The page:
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paterns for phones' numbers

 
 
Ruthless
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      12-24-2003
Hello.

I've got a question how to make a patern in XML Schema for e.g. phones'
numbers like this: 111-222-333 etc.

thanx in advance
greetings R


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Janwillem Borleffs
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      12-24-2003

"Ruthless" <ruthless@NO_SPAM.poczta.onet.pl> schreef in bericht
news:bsc3hl$4c8$(E-Mail Removed)...
> Hello.
>
> I've got a question how to make a patern in XML Schema for e.g. phones'
> numbers like this: 111-222-333 etc.
>


<!-- matches 111-222-333 formatted phone numbers -->
<xs:simpleType name="phoneType">
<xs:restriction base="xs:string">
<xsattern value="[0-9]{3}(-[0-9]{3}){2}" />
</xs:restriction>
</xs:simpleType>

You will have to re-specify the pattern with other formats.


HTH,
JW



 
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Ruthless
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      12-26-2003
thnx very much

greetings R

Użytkownik "Janwillem Borleffs" <(E-Mail Removed)> napisał w wiadomości
news:3fe9f4a8$0$158$(E-Mail Removed)...
>
> "Ruthless" <ruthless@NO_SPAM.poczta.onet.pl> schreef in bericht
> news:bsc3hl$4c8$(E-Mail Removed)...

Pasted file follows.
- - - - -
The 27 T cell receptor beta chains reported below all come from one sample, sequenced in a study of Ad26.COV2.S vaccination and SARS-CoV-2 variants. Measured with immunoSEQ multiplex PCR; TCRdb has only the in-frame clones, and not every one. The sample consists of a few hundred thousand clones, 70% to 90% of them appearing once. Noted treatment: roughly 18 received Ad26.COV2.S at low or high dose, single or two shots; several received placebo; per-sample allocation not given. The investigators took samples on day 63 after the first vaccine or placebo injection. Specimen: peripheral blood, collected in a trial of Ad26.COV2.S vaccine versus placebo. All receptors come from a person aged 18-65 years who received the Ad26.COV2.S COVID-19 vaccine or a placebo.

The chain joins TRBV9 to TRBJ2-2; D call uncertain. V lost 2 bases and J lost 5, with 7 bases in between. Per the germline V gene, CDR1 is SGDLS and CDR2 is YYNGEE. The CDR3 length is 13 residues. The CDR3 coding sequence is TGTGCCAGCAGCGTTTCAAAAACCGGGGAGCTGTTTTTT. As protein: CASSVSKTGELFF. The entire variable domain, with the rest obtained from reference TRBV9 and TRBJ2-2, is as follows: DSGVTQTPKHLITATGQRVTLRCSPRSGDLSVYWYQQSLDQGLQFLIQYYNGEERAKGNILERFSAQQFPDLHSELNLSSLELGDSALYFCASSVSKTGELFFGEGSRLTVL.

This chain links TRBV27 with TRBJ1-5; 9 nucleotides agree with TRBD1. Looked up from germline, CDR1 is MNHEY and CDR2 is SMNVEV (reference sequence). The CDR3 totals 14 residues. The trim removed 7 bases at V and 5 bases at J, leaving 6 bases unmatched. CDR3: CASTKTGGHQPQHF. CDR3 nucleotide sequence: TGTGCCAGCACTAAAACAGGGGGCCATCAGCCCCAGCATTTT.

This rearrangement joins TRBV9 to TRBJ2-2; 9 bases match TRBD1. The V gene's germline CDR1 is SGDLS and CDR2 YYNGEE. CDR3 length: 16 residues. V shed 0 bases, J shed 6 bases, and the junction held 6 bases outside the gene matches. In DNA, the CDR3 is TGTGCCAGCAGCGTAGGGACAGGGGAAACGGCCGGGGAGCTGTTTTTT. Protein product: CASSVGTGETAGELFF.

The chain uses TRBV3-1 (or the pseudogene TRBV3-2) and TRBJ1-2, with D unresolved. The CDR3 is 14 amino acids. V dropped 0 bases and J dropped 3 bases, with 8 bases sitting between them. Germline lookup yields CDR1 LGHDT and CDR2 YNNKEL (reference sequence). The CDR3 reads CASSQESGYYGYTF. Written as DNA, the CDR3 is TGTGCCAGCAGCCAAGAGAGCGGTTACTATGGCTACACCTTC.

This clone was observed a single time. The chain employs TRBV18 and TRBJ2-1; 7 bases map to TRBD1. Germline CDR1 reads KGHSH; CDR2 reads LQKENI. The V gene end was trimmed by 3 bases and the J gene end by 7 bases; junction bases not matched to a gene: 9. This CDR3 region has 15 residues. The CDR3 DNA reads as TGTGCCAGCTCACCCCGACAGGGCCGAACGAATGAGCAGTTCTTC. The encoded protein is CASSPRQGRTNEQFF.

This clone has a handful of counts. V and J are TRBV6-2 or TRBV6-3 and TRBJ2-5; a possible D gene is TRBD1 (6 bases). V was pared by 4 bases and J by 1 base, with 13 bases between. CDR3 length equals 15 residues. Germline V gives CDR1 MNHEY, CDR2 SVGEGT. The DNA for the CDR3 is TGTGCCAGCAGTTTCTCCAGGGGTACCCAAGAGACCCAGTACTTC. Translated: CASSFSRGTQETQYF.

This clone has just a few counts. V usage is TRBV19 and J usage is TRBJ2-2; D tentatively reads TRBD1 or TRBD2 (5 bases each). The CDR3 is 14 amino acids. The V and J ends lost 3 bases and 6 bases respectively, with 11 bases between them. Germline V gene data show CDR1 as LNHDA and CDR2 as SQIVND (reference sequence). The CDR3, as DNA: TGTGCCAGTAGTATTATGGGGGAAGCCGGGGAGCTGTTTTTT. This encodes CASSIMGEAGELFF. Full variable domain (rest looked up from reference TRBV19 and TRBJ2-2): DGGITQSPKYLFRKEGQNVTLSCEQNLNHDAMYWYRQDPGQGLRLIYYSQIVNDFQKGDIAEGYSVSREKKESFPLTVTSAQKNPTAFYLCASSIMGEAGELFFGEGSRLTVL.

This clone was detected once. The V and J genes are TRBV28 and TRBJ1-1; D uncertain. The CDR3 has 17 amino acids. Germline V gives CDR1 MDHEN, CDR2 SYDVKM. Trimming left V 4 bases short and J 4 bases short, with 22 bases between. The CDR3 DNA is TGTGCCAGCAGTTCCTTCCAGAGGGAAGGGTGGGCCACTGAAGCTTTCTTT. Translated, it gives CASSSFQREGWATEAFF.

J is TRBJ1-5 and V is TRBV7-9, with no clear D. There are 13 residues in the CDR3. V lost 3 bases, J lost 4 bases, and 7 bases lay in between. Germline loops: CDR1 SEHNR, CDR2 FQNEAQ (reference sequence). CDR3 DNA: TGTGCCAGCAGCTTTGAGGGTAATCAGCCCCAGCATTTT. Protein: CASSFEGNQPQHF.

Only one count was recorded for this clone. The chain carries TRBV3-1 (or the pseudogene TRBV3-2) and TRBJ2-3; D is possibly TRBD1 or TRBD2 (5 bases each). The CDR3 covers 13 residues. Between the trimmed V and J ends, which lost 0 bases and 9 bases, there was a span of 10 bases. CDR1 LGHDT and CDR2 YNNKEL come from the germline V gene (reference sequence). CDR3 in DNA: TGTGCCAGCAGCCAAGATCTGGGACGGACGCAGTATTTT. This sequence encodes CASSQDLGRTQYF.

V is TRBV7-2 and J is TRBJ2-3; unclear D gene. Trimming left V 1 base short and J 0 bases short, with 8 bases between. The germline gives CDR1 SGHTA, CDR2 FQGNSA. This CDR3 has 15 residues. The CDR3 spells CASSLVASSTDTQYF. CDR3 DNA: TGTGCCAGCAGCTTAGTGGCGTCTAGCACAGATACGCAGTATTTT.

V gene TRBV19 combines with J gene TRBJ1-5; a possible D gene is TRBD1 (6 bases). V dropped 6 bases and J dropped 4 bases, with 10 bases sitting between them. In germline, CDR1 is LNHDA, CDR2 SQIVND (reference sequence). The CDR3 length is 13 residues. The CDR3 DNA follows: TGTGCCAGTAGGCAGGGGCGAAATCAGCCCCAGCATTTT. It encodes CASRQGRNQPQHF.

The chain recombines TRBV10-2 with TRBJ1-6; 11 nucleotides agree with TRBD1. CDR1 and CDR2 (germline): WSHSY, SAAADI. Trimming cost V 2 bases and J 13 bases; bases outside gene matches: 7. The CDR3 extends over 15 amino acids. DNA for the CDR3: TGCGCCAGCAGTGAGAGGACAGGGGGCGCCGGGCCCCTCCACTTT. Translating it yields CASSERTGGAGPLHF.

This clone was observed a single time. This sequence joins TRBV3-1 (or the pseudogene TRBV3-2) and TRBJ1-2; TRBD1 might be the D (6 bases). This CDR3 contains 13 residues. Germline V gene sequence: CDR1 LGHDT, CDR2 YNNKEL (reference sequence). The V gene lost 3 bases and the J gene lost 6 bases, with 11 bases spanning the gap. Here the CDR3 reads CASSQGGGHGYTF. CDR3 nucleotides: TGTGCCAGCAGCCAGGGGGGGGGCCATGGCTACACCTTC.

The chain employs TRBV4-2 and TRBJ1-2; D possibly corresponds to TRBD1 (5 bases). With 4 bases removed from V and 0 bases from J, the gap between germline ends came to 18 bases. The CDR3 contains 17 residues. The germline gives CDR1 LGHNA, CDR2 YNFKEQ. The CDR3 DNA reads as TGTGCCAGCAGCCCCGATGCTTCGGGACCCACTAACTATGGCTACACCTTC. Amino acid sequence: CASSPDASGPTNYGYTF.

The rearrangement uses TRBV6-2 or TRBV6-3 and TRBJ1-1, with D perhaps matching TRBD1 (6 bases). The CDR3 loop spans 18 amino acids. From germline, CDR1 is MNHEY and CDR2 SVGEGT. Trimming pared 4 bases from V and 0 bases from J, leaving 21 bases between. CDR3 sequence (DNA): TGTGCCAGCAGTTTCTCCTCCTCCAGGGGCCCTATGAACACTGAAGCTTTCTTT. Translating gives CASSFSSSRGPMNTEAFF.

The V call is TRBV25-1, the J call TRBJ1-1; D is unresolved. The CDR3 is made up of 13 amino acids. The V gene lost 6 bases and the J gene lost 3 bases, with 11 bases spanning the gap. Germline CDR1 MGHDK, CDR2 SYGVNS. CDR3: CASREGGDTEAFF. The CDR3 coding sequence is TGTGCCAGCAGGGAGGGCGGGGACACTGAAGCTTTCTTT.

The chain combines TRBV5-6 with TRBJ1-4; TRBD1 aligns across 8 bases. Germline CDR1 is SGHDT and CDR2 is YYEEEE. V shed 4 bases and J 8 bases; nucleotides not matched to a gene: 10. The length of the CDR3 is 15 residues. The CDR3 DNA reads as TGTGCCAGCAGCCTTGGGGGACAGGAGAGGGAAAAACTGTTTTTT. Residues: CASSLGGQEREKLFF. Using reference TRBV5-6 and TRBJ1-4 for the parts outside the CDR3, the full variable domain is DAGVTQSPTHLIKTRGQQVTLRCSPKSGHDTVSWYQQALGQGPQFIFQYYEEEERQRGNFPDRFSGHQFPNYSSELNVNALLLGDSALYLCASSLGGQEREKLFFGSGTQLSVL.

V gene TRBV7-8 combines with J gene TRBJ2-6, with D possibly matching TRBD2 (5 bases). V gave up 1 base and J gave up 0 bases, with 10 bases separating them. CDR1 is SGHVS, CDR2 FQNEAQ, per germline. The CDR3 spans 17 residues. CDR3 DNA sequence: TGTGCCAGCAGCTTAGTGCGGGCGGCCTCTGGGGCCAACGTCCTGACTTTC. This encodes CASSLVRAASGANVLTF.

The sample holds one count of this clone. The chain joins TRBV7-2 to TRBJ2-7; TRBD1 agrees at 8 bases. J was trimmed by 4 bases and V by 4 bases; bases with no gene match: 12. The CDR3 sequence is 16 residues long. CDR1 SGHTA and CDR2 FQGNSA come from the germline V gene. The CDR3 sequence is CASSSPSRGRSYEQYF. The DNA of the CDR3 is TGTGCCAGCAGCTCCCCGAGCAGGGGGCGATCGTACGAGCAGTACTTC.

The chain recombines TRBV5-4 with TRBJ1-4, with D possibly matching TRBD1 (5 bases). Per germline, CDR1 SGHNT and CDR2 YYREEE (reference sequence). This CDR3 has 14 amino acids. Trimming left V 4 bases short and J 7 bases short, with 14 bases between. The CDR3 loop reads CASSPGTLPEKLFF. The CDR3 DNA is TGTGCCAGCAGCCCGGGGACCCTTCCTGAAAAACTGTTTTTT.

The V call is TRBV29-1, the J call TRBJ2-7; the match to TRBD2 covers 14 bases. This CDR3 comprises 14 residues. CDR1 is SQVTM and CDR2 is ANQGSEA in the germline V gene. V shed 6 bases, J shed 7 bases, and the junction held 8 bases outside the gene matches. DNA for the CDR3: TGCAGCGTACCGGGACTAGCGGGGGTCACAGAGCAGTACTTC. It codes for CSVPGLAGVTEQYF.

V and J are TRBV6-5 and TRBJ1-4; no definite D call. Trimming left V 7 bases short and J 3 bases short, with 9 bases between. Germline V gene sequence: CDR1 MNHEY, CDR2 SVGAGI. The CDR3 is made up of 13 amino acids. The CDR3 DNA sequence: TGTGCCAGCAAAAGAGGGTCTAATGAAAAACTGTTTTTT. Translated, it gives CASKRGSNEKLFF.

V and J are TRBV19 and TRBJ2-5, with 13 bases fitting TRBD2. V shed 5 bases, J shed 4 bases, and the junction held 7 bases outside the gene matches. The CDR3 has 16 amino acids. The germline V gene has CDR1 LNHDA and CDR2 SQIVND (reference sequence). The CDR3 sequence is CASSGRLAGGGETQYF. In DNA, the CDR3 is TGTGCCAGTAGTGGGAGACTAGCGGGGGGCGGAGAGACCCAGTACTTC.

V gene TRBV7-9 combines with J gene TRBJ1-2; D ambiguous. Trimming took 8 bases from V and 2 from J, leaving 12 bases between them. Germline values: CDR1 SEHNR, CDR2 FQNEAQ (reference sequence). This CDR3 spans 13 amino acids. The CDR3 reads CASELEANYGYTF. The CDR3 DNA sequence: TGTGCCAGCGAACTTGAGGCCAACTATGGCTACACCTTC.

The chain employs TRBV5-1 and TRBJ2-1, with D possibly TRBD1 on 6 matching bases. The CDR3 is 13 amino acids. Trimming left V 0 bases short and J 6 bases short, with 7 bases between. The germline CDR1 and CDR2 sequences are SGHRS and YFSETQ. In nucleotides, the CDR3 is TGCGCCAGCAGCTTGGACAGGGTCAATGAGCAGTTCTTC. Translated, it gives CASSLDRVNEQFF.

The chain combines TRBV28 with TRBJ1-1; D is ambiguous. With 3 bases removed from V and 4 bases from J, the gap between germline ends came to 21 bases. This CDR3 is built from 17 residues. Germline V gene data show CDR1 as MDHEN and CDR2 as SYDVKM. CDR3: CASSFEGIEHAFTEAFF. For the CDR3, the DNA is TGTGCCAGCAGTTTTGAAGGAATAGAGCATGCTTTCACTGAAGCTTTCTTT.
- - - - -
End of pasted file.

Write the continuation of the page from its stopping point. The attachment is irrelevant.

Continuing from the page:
> > Hello.
> >
> > I've got a question how to make a patern in XML Schema for e.g. phones'
> > numbers like this: 111-222-333 etc.
> >

>
> <!-- matches 111-222-333 formatted phone numbers -->
> <xs:simpleType name="phoneType">
> <xs:restriction base="xs:string">
> <xsattern value="[0-9]{3}(-[0-9]{3}){2}" />
> </xs:restriction>
> </xs:simpleType>
>
> You will have to re-specify the pattern with other formats.
>
>
> HTH,
> JW
>
>
>



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Andy Dingley
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      12-27-2003
On Wed, 24 Dec 2003 14:15:17 +0100, "Ruthless"
<ruthless@NO_SPAM.poczta.onet.pl> wrote:

>I've got a question how to make a patern in XML Schema for e.g. phones'
>numbers like this: 111-222-333 etc.


Don't ! Phone numbers don't need structure - you just dial them and
they work. Trying to impose a structure like this causes no end of
problems (I used to write commercial desktop apps - I learned this
_years_ ago).

There's also the problem that different countries use different
format, and that one country may often change an existing format. If